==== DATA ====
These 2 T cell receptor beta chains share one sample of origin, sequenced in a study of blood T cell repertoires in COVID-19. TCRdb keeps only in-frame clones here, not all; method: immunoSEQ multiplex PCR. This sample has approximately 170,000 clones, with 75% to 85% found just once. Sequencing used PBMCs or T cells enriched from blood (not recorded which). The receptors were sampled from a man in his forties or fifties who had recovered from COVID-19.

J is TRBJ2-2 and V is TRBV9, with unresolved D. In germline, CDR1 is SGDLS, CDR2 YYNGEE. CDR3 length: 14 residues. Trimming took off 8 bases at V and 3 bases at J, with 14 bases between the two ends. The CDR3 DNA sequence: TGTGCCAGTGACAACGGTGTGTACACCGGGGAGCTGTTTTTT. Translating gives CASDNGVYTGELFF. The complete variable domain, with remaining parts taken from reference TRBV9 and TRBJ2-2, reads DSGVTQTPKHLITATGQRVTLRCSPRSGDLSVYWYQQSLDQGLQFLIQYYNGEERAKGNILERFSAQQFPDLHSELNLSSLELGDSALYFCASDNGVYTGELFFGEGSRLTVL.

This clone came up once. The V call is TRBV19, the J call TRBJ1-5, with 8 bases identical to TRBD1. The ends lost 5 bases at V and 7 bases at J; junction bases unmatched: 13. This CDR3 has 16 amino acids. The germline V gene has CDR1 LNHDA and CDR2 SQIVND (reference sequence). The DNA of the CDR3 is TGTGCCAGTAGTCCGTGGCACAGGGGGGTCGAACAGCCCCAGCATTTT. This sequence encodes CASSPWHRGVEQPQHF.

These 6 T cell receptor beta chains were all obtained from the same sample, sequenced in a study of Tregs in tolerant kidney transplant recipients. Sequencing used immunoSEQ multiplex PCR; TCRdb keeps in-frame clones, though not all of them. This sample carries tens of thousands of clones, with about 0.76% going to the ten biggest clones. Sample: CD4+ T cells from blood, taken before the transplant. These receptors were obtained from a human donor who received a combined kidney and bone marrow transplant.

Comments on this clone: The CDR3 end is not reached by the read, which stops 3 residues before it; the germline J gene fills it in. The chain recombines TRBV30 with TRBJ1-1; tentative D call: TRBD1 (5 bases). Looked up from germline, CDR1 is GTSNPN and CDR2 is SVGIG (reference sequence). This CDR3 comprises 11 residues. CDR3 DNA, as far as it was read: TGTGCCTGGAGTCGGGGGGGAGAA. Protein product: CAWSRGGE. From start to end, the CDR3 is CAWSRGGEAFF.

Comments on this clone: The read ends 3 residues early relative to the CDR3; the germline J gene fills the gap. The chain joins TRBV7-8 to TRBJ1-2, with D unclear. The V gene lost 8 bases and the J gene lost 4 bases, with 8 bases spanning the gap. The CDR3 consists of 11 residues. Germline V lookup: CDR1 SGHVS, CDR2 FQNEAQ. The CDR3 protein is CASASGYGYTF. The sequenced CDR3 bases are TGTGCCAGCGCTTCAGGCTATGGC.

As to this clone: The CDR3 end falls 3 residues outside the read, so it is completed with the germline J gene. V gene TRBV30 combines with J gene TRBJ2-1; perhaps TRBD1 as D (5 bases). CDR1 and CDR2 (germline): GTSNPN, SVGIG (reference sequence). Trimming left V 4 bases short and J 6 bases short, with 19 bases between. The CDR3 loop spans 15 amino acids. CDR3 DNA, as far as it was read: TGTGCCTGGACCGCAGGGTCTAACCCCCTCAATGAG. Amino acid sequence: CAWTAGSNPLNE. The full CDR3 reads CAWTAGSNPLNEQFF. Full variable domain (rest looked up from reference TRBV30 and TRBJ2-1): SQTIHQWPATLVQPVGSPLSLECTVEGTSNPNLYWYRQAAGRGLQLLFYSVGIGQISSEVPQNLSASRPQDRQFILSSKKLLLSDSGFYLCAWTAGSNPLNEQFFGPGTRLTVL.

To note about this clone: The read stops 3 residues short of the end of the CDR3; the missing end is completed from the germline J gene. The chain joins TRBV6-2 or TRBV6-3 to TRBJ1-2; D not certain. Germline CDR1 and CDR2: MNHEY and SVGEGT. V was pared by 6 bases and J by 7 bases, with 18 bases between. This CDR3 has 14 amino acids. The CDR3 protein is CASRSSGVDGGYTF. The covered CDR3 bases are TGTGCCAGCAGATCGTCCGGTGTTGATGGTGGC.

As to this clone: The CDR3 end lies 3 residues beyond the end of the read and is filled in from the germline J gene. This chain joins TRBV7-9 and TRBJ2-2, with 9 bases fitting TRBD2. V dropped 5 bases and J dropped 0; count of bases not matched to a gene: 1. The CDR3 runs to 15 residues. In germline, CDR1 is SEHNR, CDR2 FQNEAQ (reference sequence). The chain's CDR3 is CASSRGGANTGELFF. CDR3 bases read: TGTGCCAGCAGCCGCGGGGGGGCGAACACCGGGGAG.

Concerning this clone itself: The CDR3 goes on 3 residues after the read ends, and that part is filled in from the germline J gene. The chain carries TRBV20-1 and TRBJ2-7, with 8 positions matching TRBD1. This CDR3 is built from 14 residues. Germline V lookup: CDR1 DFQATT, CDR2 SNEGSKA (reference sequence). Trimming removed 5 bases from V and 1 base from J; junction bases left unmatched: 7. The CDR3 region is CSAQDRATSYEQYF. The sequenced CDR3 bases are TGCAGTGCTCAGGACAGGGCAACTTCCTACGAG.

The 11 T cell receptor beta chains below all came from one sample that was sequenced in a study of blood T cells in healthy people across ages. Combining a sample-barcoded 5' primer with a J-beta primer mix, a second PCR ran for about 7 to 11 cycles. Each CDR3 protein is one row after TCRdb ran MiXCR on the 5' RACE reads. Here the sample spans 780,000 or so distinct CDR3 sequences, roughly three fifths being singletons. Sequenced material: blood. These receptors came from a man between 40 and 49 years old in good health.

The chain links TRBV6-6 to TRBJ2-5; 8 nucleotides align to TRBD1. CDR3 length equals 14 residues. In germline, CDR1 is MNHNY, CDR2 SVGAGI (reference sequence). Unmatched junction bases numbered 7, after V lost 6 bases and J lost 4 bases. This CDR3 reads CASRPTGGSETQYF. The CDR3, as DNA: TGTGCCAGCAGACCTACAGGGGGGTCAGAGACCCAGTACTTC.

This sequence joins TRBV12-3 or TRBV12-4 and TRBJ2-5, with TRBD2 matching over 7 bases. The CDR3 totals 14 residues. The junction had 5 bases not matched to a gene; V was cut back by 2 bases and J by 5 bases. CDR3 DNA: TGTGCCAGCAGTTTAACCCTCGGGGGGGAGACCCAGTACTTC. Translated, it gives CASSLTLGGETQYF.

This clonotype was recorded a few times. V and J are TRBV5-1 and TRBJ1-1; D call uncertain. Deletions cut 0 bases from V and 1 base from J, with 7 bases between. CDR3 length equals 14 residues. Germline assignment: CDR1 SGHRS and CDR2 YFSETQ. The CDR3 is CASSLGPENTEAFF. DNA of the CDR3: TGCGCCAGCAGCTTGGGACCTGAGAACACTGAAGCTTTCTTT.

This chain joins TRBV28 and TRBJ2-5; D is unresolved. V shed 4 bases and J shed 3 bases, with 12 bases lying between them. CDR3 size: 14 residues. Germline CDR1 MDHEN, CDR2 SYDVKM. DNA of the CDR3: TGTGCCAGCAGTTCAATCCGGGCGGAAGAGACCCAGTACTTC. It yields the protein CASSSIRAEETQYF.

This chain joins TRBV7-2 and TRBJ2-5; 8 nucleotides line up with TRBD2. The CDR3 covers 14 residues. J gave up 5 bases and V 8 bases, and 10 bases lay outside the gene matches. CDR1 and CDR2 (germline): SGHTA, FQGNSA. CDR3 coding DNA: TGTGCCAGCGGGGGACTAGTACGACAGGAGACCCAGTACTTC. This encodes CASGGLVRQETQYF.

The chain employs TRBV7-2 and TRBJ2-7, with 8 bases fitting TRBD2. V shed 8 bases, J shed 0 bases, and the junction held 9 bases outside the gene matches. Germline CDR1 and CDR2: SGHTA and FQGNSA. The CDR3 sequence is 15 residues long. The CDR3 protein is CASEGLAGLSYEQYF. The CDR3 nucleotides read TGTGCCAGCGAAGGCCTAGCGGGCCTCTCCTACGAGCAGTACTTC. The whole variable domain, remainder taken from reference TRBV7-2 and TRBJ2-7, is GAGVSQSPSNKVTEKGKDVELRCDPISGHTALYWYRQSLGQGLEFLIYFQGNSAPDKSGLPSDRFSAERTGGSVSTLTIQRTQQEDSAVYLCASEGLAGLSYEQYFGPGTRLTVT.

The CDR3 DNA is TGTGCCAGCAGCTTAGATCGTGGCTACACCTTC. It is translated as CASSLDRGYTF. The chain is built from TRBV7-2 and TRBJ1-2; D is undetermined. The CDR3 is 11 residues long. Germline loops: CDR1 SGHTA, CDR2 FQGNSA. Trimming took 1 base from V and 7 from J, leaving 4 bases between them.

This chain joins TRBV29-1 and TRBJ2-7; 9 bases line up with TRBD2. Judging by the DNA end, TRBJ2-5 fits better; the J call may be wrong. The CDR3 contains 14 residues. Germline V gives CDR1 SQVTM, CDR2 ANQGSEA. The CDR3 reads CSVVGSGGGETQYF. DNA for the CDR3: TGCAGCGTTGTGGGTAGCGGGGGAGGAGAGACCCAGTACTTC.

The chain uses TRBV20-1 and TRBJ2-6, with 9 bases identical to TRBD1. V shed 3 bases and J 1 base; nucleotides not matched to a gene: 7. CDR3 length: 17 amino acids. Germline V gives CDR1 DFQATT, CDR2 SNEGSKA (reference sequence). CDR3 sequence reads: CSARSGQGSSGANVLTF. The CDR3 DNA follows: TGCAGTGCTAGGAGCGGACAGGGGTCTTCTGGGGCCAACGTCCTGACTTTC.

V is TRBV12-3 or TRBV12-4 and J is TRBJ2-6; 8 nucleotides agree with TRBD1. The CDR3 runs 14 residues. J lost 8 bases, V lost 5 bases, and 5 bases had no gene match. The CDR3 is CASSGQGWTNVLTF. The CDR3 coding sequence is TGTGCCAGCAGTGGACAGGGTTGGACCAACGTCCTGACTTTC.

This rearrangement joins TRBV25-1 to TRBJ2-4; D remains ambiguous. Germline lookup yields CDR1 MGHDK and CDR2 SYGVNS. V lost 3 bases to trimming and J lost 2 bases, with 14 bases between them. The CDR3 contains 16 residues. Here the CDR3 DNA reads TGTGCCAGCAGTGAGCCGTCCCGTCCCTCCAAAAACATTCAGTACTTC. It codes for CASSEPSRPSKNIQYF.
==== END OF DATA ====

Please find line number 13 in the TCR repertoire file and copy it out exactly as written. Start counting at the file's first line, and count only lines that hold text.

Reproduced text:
This sequence joins TRBV12-3 or TRBV12-4 and TRBJ2-5, with TRBD2 matching over 7 bases. The CDR3 totals 14 residues. The junction had 5 bases not matched to a gene; V was cut back by 2 bases and J by 5 bases. CDR3 DNA: TGTGCCAGCAGTTTAACCCTCGGGGGGGAGACCCAGTACTTC. Translated, it gives CASSLTLGGETQYF.